I’ve always loved the maps in the front matter of fantasy novels. They are stylized, filled with evocative names that ask you to imagine the stories taking place within them. In a way though, all maps are fantasy. They all tell a story about the world, burying some truths and elevating others. In the case of United States and its territories, maps and the borders they display are political and colonial, as much agents of history as accidents of it. Rivers, townships, mountains, and cities all bear the names of the indigenous peoples who once filled the continent. More than half of the fifty states trace their names to tribal nations or languages. Yet the history and continuing existence of these peoples are buried, erased by the confident lines of our maps. This erasure is not accidental, just as maps colonial powers created to lay claim to “virgin lands” never reflected neutral and objective truth.
Examining the historical narratives we are taught is important because it isn’t just about the past. Narratives that restrict critical thinking about the past affect how we see the present and the future. Limiting our historical imagination of the United States to the post-colonial period supports a world view that limits possibilities, constructs a reality in which there is only one way to do things, in which ‘progress’ inevitably has human costs, and in the process, excuses oppressive policies, past and present.
I draw the states and territories as fantasy maps so that imagining alternate realities can be a catalyst for thinking about the ways in which histories in the real world can sometimes be fantastical. In the process, I hope we are able to imagine a world which better honors those who have come before us and better respects those who will live past us.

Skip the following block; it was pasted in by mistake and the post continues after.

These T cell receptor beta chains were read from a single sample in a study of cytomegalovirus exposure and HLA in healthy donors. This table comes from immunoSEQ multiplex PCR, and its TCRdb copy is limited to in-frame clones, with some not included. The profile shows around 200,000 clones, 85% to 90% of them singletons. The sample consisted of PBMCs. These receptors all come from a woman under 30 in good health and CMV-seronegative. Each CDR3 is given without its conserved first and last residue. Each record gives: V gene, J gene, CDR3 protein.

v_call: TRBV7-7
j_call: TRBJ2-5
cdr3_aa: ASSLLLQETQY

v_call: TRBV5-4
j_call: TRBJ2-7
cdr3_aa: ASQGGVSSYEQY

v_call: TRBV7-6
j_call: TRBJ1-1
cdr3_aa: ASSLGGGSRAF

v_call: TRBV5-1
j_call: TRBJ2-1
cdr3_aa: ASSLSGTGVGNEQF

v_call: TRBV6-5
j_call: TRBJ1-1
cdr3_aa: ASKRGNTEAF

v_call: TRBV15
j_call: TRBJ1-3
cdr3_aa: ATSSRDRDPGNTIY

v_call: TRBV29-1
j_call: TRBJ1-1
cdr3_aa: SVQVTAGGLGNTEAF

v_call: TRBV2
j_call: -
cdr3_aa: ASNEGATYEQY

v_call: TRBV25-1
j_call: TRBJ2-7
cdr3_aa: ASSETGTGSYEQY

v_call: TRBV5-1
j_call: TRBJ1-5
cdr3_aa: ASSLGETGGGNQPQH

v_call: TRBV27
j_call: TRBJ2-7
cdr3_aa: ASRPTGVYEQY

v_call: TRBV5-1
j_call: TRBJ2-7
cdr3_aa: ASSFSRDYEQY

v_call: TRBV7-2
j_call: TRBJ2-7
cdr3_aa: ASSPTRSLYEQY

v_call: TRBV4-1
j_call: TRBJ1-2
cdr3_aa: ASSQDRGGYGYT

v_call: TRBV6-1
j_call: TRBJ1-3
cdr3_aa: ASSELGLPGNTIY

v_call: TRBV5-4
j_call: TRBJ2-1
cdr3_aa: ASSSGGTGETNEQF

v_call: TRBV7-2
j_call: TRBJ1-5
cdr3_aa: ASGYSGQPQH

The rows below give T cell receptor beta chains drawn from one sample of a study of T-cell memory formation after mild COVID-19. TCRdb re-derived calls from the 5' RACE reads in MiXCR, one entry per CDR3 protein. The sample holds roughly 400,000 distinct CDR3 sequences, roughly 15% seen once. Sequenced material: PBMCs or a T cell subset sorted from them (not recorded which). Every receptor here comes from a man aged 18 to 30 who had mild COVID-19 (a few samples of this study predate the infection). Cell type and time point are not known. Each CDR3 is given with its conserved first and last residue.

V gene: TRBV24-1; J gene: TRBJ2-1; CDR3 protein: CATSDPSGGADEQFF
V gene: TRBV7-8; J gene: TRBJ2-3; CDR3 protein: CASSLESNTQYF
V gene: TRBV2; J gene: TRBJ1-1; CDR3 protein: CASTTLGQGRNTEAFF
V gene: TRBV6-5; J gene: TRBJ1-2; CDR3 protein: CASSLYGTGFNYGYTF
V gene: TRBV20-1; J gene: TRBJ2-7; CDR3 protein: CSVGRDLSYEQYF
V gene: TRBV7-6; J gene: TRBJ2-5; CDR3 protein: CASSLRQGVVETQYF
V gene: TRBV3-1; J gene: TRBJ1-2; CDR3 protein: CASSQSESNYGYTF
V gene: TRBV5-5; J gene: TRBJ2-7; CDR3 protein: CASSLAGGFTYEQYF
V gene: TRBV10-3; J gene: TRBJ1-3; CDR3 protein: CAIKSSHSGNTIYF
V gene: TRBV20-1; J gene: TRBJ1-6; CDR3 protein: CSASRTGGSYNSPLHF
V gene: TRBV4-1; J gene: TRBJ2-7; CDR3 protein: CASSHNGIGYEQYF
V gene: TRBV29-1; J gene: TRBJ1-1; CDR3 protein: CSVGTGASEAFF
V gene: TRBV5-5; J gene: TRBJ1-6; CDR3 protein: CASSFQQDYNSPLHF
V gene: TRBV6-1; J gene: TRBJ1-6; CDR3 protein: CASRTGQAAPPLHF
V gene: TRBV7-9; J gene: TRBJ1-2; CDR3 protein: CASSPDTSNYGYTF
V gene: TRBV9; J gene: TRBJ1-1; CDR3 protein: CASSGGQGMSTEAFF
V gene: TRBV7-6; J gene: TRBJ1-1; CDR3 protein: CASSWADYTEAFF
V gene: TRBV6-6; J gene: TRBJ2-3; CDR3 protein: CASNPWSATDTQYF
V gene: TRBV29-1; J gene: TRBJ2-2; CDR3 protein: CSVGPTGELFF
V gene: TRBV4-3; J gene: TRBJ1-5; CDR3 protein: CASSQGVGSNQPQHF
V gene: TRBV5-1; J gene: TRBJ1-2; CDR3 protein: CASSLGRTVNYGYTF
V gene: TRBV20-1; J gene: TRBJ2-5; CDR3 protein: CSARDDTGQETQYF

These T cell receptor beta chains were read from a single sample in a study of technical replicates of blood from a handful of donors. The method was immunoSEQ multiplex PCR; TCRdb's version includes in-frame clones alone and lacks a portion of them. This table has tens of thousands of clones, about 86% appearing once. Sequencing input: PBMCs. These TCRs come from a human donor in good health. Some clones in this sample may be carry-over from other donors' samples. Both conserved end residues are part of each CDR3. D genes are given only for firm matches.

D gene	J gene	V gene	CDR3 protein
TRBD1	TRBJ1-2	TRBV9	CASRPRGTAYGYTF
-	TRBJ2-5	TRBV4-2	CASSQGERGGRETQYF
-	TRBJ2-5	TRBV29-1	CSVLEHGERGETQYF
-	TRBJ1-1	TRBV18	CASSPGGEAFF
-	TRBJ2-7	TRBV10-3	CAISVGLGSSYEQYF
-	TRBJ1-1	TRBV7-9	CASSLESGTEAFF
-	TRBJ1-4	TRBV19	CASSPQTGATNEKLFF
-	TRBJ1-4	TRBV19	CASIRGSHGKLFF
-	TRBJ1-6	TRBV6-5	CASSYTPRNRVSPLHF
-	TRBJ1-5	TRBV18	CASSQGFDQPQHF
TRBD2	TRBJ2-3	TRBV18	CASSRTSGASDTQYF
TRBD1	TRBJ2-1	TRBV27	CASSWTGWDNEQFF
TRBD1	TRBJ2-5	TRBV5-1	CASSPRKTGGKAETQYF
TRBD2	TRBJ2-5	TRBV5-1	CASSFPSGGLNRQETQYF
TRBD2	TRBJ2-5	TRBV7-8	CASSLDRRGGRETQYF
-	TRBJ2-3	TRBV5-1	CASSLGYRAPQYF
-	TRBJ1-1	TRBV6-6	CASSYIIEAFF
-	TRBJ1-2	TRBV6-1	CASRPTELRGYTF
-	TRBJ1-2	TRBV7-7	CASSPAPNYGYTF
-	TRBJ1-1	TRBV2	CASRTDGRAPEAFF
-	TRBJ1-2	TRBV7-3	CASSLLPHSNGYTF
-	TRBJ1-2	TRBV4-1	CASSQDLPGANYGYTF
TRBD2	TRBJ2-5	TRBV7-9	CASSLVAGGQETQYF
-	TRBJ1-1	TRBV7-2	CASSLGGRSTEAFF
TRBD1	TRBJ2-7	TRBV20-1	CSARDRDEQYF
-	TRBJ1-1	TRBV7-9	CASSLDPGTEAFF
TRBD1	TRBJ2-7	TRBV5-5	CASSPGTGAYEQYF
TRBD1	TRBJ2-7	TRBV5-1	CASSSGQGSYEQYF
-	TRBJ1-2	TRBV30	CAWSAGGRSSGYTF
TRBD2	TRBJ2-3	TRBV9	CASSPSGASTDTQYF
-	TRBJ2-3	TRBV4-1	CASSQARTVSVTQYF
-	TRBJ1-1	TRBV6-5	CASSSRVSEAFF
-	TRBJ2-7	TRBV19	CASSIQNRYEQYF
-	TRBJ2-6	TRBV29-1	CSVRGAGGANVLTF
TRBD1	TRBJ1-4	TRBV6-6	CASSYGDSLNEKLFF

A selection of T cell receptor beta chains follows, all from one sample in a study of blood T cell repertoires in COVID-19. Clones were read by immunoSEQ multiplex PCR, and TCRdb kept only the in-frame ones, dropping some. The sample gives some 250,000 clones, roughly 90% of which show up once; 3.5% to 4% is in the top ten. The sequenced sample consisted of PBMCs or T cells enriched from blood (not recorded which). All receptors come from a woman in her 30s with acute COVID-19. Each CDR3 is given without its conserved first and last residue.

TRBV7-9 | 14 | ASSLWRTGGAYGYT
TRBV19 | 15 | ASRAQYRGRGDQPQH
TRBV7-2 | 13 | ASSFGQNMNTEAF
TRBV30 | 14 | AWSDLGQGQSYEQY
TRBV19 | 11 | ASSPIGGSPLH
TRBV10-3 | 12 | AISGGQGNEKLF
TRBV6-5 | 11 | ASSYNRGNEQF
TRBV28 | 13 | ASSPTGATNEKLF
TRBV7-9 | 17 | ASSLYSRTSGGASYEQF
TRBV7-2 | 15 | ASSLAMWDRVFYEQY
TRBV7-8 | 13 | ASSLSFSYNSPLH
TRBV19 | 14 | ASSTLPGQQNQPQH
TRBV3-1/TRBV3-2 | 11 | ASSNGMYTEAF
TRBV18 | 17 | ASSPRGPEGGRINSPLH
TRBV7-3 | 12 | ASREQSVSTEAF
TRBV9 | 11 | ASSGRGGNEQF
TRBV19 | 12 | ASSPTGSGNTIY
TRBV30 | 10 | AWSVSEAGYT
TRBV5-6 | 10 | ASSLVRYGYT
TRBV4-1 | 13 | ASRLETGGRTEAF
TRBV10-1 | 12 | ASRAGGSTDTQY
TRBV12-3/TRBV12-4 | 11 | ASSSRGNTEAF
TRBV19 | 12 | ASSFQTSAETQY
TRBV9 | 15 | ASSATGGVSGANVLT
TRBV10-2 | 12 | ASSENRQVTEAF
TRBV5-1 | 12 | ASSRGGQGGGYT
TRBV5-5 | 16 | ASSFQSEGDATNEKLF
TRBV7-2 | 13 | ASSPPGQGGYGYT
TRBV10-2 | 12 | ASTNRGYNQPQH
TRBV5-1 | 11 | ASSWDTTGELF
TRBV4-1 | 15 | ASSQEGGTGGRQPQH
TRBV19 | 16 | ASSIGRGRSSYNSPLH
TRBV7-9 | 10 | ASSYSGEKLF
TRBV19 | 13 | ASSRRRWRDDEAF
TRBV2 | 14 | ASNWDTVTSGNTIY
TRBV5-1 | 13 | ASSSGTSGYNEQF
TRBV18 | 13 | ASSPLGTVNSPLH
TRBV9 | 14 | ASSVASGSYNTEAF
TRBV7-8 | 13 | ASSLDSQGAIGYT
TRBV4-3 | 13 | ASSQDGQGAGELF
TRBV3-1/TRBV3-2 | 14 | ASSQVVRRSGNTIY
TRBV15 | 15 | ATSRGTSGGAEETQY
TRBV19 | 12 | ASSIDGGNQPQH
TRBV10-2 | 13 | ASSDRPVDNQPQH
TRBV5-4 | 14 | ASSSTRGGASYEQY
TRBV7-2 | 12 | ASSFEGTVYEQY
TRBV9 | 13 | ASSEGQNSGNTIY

To aid in this, I accompany each of the maps with a brief history. The histories are brief by design, written to be bite-sized and to give you enough information to do research on your own. For the most part, I stuck to pre-colonial history because while whole books can and have been written about the violence of the colonial period, I wanted to reinforce that indigenous peoples are more than victims of imperialism. Their story is ongoing, is wider and deeper than contact with colonists and the events of the last half millennium form but a fraction of thousands of years of history.
Because of the length of this history and the conscious efforts to suppress it, I have probably made many mistakes. For transparency, my process was as follows: I used old maps and Wikipedia to identify tribal nations whose ancestral lands overlapped with each territory and then tried to rely upon the official histories on tribal websites. On each state page, I offer links to those websites.
Native Land Map – this website shows the territories of tribal nations and peoples throughout the world. Very useful for land acknowledgements.
Native Languages – One of the more comprehensive sites detailing native languages and history throughout the Americas
I live in what is now Arlington, VA, on land that is home to the Piscataway people.